Clinical and Population Health Research
Quantitative Health Sciences
First Thesis Advisor
Mara M. Epstein
MGUS, precursor, Multiple Myeloma
Monoclonal Gammopathy of Undetermined Significance (MGUS) is an understudied precursor of multiple myeloma (MM), the second most prevalent hematologic malignancy in the United States. This dissertation was designed to: (1) Describe the trajectories of serum biomarkers over time in patients with an MGUS diagnosis, (2) Determine if an MGUS diagnosis is associated with changes in healthcare service utilization, and (3) explore the patient- and provider-level drivers of healthcare utilization in patients with MGUS.
Data sources include health claims and electronic health records from a community-based population of patients seeking care in central Massachusetts and primary qualitative data collected from providers and patients’ interviews. The analyses included descriptive statistics, group-based trajectory modeling, conditional Poisson regression, and qualitative data analyses.
(1) Three distinct multi-trajectory groups of creatinine and hemoglobin were identified. (2) The rates of emergency room, hospital, and outpatient visits were higher for patients with MGUS than patients without MGUS. (3) Patients have a basic understanding of MGUS; however, some patients feel anxiety, which may affect other aspects of their lives. Patients primarily see hematologists for follow-up care; other providers have less knowledge about MGUS.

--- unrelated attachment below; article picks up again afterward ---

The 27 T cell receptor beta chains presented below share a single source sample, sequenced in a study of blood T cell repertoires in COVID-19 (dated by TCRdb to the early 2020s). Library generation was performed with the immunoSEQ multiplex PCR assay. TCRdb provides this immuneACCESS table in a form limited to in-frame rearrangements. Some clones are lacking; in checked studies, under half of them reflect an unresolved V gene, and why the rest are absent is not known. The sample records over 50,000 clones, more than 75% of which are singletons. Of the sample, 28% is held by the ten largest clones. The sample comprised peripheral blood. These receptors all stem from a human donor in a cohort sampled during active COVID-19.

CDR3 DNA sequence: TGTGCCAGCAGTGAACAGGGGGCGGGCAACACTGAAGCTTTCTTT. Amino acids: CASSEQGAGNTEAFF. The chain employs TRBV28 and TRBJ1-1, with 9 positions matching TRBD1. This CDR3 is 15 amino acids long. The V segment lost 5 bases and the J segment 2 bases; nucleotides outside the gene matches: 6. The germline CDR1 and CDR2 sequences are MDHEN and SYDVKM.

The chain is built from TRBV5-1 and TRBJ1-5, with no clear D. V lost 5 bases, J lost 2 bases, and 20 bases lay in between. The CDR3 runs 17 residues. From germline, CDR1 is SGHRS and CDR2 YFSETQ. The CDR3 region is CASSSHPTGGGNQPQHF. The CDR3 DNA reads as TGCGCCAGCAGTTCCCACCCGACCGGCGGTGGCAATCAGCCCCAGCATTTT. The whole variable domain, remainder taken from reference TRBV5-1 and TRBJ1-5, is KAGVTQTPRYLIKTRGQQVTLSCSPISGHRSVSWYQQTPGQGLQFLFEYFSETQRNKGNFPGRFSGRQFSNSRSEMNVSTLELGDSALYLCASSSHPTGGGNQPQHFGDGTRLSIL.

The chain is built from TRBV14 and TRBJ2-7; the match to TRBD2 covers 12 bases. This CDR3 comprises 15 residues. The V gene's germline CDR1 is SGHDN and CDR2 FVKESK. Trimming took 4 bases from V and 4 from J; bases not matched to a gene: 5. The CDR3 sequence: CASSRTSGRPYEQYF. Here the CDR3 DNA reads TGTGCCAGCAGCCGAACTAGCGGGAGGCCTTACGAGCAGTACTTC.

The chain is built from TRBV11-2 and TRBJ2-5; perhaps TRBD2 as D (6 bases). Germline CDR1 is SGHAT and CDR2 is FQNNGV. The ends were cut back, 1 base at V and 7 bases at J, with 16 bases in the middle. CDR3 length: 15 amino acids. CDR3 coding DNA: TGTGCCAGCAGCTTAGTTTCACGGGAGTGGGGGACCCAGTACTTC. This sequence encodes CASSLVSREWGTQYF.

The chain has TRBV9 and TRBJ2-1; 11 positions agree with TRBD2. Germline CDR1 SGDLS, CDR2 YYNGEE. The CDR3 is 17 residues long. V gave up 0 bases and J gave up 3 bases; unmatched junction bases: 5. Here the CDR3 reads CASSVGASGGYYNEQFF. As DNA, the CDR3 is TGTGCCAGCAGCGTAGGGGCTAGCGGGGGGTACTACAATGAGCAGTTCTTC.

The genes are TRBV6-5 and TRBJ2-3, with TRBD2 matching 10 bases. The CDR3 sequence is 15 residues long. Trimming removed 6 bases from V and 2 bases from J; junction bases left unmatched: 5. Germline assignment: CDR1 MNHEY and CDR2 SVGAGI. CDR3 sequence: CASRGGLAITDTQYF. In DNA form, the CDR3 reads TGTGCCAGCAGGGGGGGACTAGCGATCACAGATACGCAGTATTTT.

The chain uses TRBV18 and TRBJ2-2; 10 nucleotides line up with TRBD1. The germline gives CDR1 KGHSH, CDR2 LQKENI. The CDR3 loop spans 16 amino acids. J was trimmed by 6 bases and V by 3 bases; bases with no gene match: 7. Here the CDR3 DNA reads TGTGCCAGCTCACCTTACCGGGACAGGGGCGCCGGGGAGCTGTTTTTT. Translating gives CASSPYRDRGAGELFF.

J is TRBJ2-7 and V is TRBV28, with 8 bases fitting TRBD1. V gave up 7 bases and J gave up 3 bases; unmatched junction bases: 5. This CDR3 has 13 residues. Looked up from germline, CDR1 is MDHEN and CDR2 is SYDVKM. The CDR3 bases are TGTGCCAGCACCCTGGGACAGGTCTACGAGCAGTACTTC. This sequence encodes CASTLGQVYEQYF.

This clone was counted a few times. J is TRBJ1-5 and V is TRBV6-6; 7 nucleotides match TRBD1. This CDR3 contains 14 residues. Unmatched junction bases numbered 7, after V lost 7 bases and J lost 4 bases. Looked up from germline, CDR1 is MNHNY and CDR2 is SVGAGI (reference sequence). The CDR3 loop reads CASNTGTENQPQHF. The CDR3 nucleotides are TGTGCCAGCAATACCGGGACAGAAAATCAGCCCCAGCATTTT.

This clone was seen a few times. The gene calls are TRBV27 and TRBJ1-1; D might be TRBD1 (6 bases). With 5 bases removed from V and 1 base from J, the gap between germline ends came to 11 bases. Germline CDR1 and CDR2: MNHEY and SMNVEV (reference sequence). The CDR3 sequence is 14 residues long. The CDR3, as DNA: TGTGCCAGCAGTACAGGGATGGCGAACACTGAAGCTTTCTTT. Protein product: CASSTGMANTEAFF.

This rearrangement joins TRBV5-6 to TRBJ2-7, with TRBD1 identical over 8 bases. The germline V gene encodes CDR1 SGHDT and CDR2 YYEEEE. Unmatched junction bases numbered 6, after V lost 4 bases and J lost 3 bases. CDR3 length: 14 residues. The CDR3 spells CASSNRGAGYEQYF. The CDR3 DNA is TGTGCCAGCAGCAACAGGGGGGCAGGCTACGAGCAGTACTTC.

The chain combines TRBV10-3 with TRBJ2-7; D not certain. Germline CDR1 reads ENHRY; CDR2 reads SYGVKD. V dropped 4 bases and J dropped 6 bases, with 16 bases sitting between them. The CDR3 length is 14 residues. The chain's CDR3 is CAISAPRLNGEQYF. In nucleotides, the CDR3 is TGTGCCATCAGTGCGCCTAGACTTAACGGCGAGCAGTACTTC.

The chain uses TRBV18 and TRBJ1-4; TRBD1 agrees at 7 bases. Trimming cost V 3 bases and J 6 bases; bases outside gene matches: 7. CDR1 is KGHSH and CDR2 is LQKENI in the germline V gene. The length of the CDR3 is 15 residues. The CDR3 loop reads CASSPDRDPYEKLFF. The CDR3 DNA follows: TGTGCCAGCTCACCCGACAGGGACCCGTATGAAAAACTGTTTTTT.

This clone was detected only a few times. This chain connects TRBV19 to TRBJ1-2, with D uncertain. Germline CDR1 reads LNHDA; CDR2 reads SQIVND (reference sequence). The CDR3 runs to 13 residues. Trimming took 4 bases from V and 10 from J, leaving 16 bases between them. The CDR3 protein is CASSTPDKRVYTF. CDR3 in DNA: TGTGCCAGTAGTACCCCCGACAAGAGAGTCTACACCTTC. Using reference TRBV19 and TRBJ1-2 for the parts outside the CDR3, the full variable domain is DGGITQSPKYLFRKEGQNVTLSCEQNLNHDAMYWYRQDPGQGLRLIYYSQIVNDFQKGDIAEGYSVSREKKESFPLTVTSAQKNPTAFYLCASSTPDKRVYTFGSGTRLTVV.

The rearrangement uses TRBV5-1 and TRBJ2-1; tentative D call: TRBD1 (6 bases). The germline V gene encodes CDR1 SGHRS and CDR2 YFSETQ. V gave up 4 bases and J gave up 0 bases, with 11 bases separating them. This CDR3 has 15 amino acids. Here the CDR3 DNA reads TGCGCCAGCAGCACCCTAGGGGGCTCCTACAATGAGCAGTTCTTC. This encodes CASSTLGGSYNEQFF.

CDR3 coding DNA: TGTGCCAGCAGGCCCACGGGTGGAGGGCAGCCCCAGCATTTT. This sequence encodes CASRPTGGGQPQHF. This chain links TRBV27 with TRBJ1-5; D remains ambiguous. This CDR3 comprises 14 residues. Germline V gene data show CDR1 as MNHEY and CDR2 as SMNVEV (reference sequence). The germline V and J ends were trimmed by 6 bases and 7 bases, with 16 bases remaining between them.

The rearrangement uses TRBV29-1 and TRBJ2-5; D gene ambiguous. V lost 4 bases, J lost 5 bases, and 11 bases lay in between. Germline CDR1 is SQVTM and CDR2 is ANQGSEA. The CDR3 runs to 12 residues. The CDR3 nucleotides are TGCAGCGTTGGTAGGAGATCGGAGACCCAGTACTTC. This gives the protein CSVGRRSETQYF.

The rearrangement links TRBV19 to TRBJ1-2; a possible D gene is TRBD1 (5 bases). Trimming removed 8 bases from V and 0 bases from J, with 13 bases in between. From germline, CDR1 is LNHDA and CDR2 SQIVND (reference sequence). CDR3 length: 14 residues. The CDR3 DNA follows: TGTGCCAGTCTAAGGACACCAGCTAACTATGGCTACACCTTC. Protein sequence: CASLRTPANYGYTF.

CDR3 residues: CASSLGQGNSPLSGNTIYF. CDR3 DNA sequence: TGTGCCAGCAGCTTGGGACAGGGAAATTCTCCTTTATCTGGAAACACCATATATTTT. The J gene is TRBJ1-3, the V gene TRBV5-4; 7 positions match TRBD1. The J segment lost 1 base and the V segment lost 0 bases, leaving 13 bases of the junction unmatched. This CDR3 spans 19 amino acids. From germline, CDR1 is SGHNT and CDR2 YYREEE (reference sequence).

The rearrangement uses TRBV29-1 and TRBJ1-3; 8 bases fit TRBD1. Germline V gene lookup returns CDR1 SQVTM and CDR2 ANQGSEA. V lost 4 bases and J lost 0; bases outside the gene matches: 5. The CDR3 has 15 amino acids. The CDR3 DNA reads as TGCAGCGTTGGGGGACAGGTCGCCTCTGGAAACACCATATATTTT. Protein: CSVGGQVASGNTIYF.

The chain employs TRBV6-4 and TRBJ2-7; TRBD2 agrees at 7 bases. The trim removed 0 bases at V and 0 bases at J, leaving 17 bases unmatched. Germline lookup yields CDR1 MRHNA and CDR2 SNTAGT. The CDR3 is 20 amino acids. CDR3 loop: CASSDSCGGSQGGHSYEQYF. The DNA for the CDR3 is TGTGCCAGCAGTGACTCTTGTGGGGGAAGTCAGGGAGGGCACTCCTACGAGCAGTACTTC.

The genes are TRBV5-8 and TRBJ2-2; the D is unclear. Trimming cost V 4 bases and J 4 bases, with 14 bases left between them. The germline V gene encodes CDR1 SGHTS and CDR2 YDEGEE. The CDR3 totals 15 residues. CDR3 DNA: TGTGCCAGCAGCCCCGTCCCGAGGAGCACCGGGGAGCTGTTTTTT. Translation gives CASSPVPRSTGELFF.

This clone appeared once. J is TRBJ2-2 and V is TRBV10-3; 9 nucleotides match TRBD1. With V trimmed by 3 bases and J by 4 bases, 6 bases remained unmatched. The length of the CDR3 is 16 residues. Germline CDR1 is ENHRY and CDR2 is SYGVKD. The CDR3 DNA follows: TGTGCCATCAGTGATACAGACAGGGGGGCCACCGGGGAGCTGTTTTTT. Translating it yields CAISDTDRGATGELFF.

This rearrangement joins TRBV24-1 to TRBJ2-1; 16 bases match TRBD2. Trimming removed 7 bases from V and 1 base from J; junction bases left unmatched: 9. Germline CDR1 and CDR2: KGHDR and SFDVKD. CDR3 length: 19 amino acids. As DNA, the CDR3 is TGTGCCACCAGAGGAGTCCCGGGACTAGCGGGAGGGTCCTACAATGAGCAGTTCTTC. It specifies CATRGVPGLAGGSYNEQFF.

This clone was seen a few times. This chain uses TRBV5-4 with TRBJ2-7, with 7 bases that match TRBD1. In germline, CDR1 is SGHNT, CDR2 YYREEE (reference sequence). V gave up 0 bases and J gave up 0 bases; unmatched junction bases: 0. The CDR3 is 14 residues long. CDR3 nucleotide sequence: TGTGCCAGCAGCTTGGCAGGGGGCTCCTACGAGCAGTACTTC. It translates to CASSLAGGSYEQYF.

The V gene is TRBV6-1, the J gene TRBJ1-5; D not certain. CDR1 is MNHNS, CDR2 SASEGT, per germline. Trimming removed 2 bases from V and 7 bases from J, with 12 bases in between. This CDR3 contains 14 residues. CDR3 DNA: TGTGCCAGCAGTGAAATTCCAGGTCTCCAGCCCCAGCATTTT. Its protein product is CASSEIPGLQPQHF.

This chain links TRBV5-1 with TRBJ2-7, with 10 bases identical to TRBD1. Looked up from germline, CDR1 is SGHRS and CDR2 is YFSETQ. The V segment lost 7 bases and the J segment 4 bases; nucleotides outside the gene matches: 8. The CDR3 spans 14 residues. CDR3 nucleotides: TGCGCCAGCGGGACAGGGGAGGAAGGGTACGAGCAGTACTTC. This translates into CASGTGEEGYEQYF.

Biomarker trajectories characterize specific subpopulations of patients with MGUS over time. We found that an MGUS diagnosis is associated with higher healthcare utilization, especially during the months surrounding the diagnosis date. Finally, our study suggests that some patients with MGUS may need psychosocial support services and identifies a gap in knowledge around caring for MGUS patients among primary care providers.
Castaneda-Avila MA. (2021). The Role of a Monoclonal Gammopathy of Undetermined Significance Diagnosis in Healthcare Utilization. GSBS Dissertations and Theses. https://doi.org/10.13028/zfmn-7h73. Retrieved from https://escholarship.umassmed.edu/gsbs_diss/1135
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